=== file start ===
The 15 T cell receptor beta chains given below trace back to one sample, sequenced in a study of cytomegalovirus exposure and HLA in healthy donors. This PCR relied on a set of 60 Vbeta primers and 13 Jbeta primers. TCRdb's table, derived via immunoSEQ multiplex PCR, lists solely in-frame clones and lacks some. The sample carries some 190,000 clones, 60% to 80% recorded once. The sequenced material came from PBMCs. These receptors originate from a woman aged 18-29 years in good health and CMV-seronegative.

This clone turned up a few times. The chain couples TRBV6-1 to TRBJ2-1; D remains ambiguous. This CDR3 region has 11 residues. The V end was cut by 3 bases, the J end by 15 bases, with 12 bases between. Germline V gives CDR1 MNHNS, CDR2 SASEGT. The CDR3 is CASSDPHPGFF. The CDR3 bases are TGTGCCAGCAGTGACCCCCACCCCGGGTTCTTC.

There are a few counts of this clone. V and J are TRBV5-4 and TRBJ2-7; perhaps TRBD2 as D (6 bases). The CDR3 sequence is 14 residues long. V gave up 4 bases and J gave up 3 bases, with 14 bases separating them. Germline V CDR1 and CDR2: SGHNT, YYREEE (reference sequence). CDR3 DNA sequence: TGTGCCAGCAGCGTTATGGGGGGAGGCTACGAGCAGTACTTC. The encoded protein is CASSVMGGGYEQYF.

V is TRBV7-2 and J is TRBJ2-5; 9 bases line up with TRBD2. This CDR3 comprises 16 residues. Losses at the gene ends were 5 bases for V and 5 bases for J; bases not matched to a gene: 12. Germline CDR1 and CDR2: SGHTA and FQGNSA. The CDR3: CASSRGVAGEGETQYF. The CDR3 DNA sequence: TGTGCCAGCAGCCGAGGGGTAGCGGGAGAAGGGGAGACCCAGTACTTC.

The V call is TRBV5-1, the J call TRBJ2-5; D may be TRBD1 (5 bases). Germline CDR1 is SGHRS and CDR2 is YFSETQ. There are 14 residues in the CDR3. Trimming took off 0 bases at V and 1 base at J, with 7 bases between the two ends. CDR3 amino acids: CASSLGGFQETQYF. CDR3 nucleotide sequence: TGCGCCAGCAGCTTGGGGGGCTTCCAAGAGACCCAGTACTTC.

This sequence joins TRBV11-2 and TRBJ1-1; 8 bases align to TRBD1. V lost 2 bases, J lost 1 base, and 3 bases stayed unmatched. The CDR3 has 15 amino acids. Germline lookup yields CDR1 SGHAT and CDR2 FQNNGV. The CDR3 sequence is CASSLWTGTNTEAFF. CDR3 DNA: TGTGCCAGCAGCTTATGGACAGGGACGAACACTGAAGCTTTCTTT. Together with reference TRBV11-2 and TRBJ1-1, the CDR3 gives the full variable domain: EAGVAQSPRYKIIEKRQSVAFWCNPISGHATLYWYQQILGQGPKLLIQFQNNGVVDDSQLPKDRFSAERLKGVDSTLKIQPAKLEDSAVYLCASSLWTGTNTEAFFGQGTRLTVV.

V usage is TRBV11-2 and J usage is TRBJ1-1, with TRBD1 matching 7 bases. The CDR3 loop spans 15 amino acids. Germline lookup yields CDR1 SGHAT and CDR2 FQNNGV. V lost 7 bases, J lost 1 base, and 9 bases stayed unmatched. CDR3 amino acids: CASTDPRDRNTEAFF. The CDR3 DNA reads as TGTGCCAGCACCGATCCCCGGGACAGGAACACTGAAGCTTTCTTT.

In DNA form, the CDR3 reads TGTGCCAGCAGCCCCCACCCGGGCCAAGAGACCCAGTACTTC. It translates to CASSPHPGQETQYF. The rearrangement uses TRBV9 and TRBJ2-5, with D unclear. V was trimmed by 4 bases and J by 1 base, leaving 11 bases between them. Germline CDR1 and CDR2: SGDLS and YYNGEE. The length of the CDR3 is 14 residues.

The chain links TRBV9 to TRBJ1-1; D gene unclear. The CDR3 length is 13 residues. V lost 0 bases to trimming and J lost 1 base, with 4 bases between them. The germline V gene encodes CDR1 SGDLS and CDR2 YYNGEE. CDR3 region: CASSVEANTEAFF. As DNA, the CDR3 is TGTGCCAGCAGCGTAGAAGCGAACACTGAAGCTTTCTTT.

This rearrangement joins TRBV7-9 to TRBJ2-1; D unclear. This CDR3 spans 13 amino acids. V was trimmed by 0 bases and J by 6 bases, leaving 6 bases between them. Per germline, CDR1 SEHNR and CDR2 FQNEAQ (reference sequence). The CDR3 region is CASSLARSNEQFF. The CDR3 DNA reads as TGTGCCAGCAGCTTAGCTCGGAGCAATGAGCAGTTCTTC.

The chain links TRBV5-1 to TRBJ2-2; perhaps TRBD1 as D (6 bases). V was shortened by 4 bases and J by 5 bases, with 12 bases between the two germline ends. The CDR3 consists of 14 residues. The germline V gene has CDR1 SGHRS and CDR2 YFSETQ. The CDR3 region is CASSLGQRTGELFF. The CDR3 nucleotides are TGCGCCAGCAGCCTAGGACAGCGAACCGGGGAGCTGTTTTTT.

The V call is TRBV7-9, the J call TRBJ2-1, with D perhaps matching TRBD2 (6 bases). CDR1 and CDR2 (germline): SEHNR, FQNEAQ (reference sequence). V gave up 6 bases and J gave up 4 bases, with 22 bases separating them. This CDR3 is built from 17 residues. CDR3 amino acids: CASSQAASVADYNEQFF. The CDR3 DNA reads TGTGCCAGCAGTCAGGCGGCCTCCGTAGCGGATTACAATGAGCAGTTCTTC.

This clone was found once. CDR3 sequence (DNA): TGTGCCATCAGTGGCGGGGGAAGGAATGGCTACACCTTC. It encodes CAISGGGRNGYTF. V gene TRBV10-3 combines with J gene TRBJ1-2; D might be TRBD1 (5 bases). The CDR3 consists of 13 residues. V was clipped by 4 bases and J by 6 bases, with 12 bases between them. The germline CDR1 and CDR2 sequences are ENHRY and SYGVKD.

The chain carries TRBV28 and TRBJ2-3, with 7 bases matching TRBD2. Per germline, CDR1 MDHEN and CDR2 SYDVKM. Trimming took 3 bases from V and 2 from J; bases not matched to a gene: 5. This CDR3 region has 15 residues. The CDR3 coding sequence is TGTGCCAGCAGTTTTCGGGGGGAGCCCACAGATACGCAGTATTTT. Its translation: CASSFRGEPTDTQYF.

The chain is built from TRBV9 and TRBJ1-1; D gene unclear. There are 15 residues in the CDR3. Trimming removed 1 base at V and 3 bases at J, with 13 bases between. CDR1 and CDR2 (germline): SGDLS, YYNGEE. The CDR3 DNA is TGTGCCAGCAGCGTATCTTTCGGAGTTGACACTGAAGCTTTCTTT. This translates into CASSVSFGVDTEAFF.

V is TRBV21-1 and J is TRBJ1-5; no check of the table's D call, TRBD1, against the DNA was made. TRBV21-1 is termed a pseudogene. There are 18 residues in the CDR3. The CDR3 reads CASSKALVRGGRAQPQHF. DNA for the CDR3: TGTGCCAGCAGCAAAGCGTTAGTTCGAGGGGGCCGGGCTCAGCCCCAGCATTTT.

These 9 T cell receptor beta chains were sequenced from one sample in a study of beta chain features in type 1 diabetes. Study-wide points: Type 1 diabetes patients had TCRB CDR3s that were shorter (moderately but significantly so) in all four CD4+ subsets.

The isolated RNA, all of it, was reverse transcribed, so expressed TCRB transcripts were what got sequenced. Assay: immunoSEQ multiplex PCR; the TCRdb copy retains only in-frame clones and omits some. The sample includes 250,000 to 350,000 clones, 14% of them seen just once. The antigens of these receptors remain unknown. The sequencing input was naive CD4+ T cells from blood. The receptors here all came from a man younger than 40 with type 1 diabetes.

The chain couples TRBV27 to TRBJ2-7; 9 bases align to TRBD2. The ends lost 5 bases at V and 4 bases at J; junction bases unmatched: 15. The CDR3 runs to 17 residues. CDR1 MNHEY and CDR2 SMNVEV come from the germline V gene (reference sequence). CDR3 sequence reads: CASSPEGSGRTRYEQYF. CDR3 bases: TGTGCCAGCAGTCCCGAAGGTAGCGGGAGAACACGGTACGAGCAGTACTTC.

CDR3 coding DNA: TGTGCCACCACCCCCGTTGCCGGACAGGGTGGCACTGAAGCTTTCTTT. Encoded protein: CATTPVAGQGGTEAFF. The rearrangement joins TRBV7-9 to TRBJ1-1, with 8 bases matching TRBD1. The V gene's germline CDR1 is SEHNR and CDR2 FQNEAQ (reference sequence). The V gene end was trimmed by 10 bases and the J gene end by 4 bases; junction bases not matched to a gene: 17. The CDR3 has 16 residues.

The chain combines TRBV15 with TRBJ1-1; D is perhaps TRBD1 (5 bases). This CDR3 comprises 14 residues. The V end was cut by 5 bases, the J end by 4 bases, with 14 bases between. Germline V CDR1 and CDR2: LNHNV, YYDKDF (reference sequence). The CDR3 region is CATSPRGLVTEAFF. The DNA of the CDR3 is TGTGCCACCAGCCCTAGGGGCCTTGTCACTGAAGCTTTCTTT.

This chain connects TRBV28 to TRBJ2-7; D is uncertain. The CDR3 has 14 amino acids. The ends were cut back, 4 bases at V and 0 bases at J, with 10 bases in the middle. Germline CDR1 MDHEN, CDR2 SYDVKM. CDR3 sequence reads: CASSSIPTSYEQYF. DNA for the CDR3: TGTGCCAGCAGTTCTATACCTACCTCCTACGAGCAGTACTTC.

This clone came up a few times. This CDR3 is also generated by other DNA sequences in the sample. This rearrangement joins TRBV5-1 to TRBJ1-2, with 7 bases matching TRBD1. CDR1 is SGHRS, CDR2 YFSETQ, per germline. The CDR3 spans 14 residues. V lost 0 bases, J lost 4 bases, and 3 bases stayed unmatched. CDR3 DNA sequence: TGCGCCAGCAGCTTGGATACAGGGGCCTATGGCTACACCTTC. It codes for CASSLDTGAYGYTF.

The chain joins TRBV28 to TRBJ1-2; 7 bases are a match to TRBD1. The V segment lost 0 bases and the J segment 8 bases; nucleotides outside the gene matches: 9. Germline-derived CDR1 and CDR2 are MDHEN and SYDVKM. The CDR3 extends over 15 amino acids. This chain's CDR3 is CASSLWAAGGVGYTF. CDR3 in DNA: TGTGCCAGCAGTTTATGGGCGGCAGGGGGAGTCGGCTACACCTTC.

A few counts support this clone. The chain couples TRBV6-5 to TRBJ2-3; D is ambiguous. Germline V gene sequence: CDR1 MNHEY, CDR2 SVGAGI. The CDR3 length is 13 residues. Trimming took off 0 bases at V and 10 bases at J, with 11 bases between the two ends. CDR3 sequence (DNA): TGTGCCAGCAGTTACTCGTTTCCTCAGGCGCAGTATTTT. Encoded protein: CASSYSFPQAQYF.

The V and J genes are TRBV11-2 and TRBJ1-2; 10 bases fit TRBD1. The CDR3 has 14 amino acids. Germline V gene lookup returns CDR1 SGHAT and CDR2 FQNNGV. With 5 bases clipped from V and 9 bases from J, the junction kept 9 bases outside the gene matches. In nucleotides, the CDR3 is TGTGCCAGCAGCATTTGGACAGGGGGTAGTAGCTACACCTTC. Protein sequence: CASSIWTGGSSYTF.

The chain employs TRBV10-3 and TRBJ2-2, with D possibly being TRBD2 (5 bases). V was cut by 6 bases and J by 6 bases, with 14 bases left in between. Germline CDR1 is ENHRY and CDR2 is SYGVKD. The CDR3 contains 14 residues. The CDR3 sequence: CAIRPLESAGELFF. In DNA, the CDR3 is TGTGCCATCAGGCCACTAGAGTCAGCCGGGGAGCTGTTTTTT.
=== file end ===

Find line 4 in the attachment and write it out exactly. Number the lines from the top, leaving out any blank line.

V is TRBV7-2 and J is TRBJ2-5; 9 bases line up with TRBD2. This CDR3 comprises 16 residues. Losses at the gene ends were 5 bases for V and 5 bases for J; bases not matched to a gene: 12. Germline CDR1 and CDR2: SGHTA and FQGNSA. The CDR3: CASSRGVAGEGETQYF. The CDR3 DNA sequence: TGTGCCAGCAGCCGAGGGGTAGCGGGAGAAGGGGAGACCCAGTACTTC.